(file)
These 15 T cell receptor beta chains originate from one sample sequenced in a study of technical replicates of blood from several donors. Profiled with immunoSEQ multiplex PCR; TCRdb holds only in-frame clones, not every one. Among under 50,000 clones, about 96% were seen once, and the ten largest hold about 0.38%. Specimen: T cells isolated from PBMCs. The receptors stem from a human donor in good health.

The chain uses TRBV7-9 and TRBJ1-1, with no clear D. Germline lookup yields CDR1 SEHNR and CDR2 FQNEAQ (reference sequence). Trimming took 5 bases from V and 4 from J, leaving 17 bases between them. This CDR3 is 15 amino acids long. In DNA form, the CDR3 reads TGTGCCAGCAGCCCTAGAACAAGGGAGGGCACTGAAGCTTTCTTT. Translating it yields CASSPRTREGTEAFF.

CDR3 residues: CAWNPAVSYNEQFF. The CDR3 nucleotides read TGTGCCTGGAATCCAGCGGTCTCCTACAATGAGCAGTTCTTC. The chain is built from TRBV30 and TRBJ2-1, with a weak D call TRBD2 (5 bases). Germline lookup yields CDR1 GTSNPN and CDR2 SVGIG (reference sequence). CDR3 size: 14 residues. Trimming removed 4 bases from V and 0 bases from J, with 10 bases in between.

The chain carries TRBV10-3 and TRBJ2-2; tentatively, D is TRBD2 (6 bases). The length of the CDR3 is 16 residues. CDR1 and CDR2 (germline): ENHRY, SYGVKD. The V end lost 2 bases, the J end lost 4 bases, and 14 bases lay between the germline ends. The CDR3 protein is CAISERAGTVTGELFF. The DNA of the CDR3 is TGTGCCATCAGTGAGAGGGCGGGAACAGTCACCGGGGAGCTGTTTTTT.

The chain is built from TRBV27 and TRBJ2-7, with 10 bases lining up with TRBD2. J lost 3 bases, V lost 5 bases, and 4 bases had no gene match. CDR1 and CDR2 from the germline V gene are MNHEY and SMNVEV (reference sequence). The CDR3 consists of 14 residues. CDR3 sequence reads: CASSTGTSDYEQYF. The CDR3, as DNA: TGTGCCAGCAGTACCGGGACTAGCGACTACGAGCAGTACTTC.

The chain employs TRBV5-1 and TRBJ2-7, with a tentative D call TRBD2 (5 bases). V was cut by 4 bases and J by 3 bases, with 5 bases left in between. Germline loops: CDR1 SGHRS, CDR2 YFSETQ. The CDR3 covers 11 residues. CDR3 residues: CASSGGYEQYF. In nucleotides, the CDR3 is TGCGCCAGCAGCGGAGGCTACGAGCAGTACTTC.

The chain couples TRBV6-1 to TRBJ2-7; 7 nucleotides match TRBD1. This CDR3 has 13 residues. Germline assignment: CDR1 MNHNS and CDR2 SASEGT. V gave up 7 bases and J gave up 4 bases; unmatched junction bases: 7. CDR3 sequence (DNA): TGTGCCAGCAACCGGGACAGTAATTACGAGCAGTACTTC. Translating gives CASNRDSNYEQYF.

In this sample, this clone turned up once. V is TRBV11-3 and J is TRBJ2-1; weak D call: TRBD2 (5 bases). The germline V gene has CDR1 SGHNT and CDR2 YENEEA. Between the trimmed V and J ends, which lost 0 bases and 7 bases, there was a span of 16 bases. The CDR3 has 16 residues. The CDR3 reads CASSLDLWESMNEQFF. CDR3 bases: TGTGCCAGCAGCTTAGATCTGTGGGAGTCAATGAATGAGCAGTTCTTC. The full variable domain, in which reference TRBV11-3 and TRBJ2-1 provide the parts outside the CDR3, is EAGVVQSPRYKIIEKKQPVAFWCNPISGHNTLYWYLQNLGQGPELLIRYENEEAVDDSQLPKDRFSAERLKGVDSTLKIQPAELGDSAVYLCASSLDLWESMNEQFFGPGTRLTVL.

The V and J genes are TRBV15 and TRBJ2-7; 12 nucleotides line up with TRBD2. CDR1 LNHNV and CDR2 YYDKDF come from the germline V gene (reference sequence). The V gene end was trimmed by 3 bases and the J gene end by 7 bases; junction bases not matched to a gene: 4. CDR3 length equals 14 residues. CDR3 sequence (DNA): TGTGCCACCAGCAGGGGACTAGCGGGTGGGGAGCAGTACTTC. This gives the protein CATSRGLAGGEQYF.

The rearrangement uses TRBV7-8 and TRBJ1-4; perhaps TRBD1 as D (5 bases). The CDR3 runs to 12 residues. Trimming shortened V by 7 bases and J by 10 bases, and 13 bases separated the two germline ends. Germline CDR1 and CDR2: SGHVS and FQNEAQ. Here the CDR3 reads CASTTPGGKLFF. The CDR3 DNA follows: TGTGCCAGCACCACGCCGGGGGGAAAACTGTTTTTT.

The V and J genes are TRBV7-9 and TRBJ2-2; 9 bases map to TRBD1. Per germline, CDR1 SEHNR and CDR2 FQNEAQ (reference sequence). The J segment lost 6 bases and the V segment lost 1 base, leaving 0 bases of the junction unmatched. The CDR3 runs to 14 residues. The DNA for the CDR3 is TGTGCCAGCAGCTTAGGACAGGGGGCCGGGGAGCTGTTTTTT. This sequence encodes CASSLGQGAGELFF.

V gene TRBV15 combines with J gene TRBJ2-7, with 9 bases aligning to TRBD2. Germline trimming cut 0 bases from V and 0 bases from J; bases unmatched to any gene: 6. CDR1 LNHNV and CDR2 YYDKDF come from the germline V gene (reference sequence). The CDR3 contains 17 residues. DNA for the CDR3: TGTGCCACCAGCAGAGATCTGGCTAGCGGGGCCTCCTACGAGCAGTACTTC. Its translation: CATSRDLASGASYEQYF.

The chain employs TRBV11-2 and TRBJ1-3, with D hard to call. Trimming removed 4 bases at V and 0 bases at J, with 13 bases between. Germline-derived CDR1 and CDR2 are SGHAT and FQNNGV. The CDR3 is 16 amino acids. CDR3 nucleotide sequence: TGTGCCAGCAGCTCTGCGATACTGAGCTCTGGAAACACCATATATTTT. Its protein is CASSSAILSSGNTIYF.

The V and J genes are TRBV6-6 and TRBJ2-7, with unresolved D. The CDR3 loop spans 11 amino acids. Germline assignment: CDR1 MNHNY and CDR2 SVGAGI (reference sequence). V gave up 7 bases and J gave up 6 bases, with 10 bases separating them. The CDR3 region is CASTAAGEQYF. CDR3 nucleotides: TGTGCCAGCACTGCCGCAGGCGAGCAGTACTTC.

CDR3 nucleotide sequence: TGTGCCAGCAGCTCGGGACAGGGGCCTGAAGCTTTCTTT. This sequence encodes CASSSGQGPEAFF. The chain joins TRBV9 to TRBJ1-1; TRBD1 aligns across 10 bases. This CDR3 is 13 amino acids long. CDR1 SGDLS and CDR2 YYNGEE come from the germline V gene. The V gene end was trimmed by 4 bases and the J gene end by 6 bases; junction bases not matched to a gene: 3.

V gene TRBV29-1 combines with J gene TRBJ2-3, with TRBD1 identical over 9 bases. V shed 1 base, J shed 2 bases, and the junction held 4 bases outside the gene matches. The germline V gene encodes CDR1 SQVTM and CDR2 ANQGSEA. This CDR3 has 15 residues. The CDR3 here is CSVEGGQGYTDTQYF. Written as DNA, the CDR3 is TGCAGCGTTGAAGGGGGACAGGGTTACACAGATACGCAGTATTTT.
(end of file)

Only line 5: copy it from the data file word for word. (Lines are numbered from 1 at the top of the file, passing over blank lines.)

The chain is built from TRBV27 and TRBJ2-7, with 10 bases lining up with TRBD2. J lost 3 bases, V lost 5 bases, and 4 bases had no gene match. CDR1 and CDR2 from the germline V gene are MNHEY and SMNVEV (reference sequence). The CDR3 consists of 14 residues. CDR3 sequence reads: CASSTGTSDYEQYF. The CDR3, as DNA: TGTGCCAGCAGTACCGGGACTAGCGACTACGAGCAGTACTTC.